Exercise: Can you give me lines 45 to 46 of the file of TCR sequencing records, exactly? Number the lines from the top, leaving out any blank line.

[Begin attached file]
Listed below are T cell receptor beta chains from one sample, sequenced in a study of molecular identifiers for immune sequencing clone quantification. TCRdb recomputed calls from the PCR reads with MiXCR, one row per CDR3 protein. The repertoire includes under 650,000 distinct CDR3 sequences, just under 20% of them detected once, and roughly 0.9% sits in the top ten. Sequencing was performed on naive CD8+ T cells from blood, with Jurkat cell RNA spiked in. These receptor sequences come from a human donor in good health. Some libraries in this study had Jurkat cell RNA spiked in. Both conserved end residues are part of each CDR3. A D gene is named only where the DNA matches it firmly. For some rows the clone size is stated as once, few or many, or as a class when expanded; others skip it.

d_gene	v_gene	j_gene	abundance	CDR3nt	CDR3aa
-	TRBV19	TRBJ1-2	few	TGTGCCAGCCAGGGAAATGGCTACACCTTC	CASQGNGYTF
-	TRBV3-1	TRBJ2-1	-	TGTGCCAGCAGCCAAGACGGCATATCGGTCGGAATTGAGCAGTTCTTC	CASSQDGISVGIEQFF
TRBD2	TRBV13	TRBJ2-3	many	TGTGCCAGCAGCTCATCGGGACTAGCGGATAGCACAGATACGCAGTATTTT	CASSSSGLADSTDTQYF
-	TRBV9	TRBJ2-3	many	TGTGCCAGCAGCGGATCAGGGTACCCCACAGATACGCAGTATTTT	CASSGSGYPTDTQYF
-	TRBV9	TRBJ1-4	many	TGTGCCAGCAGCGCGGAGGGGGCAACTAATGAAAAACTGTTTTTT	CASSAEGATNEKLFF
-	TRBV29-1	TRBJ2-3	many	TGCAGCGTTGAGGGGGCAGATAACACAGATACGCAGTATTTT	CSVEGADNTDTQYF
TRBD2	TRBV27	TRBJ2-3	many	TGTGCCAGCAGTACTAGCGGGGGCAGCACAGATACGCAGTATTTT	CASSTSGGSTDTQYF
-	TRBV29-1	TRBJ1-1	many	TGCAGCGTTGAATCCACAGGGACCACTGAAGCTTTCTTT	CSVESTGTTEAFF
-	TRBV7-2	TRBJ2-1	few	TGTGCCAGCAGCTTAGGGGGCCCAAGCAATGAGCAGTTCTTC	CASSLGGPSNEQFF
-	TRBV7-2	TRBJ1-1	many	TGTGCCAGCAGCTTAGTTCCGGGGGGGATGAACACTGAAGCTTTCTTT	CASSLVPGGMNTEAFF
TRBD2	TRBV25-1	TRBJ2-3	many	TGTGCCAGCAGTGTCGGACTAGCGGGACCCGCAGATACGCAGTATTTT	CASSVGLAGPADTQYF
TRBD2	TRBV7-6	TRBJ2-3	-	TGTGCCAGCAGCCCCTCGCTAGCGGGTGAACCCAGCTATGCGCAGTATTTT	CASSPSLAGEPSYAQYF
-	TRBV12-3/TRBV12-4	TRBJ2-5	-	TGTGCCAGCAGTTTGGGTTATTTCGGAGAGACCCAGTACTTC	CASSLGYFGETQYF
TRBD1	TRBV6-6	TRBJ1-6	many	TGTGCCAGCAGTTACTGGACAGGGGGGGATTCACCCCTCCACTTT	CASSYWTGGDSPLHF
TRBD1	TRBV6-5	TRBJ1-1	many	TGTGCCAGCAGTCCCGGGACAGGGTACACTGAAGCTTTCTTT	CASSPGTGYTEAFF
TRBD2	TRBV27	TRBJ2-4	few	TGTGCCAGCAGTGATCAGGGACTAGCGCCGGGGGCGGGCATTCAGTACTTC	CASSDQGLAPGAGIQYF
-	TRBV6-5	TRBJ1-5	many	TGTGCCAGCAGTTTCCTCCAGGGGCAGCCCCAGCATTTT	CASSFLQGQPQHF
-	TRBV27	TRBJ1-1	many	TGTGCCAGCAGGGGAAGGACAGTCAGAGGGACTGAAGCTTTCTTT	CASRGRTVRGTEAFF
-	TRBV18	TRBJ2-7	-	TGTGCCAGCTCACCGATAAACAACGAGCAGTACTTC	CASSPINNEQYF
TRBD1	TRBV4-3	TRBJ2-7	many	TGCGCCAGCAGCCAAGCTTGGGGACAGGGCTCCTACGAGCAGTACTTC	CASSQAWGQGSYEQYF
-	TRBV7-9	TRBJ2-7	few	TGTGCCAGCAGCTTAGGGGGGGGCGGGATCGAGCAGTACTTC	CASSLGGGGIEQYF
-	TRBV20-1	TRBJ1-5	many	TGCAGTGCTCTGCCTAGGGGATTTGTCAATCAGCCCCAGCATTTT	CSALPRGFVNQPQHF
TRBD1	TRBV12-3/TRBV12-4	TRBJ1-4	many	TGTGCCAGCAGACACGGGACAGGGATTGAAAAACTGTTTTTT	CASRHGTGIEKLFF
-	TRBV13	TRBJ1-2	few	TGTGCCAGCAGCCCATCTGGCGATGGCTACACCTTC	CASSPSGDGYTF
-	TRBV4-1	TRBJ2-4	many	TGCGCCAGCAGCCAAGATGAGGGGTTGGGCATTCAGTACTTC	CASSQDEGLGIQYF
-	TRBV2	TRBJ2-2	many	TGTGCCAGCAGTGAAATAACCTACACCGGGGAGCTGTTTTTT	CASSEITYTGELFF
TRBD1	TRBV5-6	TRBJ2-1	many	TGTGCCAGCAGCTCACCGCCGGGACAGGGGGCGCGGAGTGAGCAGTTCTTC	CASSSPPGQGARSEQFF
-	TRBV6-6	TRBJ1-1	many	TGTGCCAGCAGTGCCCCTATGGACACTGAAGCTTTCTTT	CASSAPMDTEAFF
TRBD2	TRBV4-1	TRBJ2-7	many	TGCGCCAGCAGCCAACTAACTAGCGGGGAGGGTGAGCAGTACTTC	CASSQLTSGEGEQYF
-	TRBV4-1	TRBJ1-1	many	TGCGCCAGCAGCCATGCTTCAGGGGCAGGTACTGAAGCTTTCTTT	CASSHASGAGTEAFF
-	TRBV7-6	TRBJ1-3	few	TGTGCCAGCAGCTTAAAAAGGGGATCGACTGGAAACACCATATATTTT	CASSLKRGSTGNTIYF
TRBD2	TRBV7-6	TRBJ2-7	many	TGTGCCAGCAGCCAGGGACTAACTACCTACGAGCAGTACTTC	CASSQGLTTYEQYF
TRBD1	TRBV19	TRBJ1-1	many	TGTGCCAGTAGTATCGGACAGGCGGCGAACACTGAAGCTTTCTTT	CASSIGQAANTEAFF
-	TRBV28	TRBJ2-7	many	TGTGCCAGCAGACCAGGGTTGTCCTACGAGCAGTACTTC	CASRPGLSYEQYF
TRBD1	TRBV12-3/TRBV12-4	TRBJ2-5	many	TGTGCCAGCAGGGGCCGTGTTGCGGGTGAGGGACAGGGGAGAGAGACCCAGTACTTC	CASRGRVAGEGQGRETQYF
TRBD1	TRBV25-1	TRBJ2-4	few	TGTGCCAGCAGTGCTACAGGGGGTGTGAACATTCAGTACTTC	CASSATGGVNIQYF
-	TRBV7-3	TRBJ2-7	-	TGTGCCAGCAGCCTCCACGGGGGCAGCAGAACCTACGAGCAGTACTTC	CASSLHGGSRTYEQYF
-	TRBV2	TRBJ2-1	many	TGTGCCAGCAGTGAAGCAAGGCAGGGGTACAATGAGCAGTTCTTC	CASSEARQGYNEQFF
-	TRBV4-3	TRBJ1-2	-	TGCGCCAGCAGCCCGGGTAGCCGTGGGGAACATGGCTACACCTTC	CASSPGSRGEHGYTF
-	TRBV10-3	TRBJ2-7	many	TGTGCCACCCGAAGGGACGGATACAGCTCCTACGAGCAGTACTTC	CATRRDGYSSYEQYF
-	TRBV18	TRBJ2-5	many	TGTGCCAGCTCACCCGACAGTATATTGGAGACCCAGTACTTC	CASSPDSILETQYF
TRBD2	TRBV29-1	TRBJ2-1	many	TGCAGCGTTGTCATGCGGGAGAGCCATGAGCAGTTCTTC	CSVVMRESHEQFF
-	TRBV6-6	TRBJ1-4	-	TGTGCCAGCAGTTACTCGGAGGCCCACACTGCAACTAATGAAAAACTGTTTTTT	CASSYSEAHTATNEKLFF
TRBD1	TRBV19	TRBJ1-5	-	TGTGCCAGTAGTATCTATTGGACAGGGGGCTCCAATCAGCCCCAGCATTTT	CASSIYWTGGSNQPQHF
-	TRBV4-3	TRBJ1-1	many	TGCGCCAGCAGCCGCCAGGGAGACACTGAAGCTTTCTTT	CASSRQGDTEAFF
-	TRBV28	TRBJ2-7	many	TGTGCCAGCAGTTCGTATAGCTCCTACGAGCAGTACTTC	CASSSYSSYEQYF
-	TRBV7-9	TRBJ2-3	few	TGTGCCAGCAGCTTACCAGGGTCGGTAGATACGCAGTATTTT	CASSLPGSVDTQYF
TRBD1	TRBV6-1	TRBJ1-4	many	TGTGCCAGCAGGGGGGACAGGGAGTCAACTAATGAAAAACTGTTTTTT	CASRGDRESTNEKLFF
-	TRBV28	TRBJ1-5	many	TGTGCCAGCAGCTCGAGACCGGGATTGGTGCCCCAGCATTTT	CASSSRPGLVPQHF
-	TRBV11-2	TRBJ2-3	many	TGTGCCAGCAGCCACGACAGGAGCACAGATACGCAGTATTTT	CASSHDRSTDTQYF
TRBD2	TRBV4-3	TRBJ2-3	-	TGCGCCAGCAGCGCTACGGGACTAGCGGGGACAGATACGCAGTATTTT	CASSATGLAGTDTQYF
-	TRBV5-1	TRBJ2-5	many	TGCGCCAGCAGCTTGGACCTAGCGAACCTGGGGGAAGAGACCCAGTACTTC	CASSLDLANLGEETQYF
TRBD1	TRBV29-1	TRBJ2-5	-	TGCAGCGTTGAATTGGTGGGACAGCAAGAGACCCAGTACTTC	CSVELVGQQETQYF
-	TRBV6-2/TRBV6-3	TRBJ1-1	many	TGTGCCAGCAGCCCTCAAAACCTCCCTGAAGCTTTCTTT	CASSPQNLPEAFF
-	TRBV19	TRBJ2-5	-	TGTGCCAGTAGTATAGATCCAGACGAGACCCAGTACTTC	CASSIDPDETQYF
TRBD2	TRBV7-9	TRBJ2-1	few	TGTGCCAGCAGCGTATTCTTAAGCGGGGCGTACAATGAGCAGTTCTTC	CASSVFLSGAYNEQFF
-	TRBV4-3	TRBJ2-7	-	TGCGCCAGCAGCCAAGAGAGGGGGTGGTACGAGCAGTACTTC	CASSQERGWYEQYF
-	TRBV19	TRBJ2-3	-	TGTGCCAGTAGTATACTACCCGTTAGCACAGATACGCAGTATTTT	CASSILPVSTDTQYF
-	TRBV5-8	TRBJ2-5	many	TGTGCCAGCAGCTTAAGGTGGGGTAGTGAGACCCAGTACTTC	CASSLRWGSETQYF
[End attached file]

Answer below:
-	TRBV6-6	TRBJ1-4	-	TGTGCCAGCAGTTACTCGGAGGCCCACACTGCAACTAATGAAAAACTGTTTTTT	CASSYSEAHTATNEKLFF
TRBD1	TRBV19	TRBJ1-5	-	TGTGCCAGTAGTATCTATTGGACAGGGGGCTCCAATCAGCCCCAGCATTTT	CASSIYWTGGSNQPQHF